Age of Winter


By Tess M Shepherd

A lifetime, not months, had brought her to this final season. Old-woman’s bones in the chair by the window. Shrouded in blankets like the garden’s blanket of snow. Everything she once was shrunk to bare monotony. Even the memories dwindled. Without them, why live?

Outside, a flash of fire. An ember glowing amid winter’s decay. Her robin, like a symbol, sparking faded recollections into brighter hues. Children playing, before they flew the nest. Her husband, gardening beside her while he lived.

“Feed my birds,” she told the visiting carer. Then smiled …

Ever faithful, the garden still gave her a purpose.

Tess M Shepherd is currently working on two full-length historical novels. It has always been a dream of hers to be a published author.

The Monsters


By Robert Keal

Most of them wear multicolored armor, probably to psych us out.

They fight with their hands and their feet; nothing, no one can keep them down.

Be careful, their favorite move is ‘the crusher.’ They scoop you up in one big grab and squeeze: Your cries won’t fit their ears.

We’re only vulnerable during the day – it’s safer to come out at night.

That’s when we gather and start talking; it’s clear none of us can live happily here. Not in the monsters’ grip.

Yep – these monsters are really scary. Especially while sucking their thumbs, silent and sure.

“I write to make peace with what’s in my head.” – the writer



By Training Your Child

Never-ending pressures and to-do lists;
Never-stopping expectations and obligations;
Is there someone to rescue me from all this crazy?
What if a rescuer came?
Would I receive the help?
Would I accept the new chance to start fresh?
Or would I be convinced I must earn my rescue,
become worth the time, energy and sacrifice?
Maybe I like the crazy.
Maybe it makes me feel important.
But I still ask for, beg for a rescuer.
If I add “Find a Rescuer” to my to-do list,
Will this never-ending, never-stopping have hope to stop?
Help! Rescue me, please!

“I write because I have been rescued and want others to know the truth and freedom I have.” – the writer

Jazzed on Love


By Dianne Moritz

From The Shadows,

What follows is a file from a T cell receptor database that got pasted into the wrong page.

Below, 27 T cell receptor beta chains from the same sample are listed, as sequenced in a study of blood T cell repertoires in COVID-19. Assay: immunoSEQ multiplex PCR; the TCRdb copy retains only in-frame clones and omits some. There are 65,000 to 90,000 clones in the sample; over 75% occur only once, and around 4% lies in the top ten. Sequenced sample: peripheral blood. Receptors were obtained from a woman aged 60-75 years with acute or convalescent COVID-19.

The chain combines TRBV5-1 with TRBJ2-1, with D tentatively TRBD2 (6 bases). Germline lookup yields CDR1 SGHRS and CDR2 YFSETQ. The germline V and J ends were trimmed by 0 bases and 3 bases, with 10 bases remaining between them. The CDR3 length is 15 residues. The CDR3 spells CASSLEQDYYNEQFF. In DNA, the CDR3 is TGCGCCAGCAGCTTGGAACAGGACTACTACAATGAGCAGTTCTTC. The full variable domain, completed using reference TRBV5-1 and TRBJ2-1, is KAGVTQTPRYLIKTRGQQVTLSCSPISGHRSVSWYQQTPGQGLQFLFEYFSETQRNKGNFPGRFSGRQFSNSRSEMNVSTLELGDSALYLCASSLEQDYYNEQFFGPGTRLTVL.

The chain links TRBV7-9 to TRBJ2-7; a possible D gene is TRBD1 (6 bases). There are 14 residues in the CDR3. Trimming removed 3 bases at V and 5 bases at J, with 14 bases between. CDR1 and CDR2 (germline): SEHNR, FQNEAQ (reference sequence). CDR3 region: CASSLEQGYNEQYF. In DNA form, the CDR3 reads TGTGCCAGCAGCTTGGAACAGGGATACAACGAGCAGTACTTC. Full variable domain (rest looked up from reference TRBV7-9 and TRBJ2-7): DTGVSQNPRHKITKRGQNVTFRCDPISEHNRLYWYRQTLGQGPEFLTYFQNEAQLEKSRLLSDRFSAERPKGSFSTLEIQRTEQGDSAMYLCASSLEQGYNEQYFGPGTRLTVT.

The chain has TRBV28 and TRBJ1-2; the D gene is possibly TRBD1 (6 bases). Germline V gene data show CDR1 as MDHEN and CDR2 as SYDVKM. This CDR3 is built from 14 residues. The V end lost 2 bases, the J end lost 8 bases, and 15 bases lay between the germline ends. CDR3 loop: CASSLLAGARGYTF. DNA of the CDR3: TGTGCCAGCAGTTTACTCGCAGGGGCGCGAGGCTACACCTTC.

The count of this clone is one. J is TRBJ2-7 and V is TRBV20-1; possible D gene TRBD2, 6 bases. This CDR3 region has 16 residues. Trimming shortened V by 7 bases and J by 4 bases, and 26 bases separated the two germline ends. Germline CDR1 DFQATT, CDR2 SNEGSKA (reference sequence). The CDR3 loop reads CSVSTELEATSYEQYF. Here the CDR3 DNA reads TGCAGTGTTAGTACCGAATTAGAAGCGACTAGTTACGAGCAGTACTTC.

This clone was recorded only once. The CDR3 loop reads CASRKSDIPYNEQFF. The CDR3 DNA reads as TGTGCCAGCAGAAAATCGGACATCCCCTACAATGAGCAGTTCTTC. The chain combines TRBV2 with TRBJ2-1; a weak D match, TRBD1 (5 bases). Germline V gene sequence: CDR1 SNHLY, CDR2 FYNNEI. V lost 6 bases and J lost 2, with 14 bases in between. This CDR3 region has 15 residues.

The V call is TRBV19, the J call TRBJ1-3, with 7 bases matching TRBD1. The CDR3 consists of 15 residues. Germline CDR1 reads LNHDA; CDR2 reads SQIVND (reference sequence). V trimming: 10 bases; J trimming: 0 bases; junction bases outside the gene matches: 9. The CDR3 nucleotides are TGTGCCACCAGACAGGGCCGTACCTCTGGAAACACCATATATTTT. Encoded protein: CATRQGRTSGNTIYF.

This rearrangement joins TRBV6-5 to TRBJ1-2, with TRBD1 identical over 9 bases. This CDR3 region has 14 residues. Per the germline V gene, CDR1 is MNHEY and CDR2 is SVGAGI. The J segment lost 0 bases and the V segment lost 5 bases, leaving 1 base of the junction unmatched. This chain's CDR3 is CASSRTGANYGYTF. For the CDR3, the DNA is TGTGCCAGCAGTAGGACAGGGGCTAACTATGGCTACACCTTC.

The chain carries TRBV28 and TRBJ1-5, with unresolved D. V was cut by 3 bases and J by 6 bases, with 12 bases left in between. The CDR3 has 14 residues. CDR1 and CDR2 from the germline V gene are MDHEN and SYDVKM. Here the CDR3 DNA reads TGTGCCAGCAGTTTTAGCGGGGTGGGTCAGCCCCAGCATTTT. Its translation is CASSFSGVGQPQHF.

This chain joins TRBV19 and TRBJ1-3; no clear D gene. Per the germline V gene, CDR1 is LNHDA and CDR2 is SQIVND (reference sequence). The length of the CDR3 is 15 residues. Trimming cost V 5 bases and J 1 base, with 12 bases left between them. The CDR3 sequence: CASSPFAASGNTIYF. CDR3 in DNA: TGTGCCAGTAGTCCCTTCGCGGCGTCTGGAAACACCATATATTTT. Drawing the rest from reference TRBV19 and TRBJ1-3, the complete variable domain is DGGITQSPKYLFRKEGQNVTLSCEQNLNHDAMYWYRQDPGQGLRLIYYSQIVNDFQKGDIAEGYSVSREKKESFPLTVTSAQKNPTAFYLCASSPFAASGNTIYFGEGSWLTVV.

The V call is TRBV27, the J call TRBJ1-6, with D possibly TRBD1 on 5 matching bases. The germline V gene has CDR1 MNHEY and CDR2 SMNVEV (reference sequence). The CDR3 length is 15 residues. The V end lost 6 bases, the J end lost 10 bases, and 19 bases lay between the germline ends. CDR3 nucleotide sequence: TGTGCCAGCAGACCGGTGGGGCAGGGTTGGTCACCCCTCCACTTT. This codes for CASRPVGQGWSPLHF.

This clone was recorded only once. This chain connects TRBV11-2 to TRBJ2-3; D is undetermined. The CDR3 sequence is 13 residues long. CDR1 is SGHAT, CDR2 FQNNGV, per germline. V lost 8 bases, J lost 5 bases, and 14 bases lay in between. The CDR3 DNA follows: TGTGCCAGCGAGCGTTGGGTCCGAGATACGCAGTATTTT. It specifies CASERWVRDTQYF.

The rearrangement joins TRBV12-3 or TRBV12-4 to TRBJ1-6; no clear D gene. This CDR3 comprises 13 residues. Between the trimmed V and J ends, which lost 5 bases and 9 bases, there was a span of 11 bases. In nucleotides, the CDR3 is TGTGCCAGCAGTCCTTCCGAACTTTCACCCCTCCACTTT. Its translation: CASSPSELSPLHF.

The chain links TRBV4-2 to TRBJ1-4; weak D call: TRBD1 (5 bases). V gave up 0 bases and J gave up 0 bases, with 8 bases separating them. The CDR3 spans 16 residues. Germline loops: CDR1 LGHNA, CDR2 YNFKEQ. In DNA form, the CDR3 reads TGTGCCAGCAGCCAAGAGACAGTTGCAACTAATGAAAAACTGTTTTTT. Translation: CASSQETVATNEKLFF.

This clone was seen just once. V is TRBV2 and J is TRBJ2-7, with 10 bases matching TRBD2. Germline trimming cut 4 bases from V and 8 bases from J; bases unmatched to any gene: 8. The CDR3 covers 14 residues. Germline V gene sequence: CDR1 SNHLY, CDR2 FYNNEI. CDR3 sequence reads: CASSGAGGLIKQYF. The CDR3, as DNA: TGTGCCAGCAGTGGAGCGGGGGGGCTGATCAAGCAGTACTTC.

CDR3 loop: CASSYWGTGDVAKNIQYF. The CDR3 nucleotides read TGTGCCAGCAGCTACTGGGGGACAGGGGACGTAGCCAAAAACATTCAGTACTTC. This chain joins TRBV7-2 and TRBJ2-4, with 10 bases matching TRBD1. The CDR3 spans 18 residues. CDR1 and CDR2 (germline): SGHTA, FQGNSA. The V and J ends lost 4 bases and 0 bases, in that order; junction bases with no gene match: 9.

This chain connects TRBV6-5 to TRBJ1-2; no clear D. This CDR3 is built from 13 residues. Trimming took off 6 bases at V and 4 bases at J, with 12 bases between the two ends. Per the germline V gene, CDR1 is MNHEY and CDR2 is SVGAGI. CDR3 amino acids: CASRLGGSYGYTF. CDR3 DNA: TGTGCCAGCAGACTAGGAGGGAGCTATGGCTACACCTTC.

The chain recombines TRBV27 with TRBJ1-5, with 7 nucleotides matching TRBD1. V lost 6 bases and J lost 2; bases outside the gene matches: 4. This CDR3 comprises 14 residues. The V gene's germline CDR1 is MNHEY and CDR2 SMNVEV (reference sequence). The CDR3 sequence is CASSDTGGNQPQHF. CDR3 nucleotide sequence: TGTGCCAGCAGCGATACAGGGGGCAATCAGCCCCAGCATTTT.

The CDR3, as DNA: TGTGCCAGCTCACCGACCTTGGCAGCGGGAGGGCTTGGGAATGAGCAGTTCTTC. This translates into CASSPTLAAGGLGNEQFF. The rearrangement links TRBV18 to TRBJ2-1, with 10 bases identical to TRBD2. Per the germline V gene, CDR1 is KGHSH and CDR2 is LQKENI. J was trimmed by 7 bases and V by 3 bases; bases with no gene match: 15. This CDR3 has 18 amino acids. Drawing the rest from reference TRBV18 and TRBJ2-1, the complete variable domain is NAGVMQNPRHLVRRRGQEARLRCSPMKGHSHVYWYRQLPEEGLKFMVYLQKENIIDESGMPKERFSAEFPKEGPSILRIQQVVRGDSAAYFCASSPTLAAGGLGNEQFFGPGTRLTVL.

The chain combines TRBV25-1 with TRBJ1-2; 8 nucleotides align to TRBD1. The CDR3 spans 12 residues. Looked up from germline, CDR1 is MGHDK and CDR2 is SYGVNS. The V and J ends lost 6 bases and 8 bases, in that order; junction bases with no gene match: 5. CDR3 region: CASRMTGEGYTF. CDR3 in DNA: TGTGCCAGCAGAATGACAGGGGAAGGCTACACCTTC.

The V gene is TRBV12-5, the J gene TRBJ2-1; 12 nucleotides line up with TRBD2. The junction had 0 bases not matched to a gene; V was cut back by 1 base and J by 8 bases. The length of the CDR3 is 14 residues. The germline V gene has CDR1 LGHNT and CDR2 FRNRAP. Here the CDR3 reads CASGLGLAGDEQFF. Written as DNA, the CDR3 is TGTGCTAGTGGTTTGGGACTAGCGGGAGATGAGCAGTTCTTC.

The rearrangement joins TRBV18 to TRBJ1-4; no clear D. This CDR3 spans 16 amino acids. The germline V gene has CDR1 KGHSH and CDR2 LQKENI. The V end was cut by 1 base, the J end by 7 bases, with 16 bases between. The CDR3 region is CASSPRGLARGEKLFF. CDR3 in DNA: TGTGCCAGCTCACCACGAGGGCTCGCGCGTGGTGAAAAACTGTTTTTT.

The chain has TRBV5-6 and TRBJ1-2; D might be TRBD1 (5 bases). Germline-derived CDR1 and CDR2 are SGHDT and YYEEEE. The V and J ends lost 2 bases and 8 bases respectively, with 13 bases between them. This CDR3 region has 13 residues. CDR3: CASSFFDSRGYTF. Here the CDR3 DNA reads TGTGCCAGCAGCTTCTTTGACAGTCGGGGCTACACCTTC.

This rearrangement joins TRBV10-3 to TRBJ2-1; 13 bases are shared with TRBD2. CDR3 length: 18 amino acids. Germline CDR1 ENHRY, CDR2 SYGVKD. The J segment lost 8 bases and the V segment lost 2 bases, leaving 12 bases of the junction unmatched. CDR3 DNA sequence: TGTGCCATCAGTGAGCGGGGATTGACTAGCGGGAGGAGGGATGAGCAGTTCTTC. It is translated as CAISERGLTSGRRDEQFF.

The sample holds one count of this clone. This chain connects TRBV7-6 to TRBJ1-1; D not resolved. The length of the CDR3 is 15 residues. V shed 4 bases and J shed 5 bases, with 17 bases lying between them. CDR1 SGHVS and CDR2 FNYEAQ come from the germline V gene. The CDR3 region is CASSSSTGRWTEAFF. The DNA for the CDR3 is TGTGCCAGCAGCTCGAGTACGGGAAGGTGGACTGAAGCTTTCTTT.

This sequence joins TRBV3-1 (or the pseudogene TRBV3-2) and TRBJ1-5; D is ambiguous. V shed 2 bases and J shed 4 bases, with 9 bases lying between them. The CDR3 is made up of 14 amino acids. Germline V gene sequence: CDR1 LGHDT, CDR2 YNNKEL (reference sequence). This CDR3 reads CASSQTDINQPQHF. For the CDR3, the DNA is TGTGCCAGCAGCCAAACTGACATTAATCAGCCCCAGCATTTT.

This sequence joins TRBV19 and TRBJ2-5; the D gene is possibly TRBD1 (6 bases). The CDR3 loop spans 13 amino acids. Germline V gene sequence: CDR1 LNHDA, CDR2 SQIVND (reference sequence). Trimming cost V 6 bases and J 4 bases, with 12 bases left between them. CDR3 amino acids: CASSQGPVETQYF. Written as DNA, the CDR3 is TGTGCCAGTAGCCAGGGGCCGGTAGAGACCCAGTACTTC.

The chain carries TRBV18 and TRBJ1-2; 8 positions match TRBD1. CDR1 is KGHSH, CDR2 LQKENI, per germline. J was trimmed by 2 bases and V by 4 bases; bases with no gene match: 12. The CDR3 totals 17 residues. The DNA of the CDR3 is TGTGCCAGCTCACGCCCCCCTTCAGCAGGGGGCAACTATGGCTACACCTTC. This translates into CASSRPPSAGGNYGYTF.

Them There Eyes

stole All of Me,

Tenderly … Body & Soul.

Conferring With The Moon,

Tranquility and Perfect Peace

I found in our Nocturnal

Playground, At Last.

Can’t Turn My Heart Away.

The Very Thought of You …

You Go to My Head. WOW!

What a Little Moonlight Can Do.

“Sometimes I write just for fun, but still dream of collecting my drabble in a book.” – the writer

You Hear a Noise


By John L. Malone

You hear a noise. It’s past midnight.
So what do you do?
You hop up, turn on a few lights, tramp down the passageway. open and close cupboards, bang doors, make a lot of noise.
Then you stop and listen.
There it is again.
Those bloody mice, you say, though you’ve seen no evidence of any.
It’s nothing, you decide, nothing. House noises.
You head back to the bedroom, turn off the lights.
Someone taps you on the shoulder.

John is a South Australian writer of poetry, flash fiction and the occasional short story.

Bulle de Bonheur


By Karen A. Deutsch

Before the plans have been sketched out
Before the seeds have been ordered
Before the bricks have been delivered
Before the garden debris has been raked
Before the roses have been cut back
Before the angled trees have been staked
Before the garage door has been repainted
Before we slather ourselves with lotion
We sit in chairs left out over Winter
Knees to knees, heads leaning back
Eyes closed, breathing rhythmically
Listening to the robins welcoming Spring

My poetry has always taken a back seat to my art practice; with Spring it sometimes puts out shoots.

November, Blue Ridge Mountain, 1992


By Eric Robert Nolan

November compelled us to visit the hills
Where ignorant rock and lofty pine
Were witness to our disregard
For strangeness, temptation and time.

But memories are sticky things.
Will any mountain ever let
Me dream again? Can I now
Feel rain without regret?

Eric writes “because the stories in his head insist on their telling, and the voices there clamor to be heard.”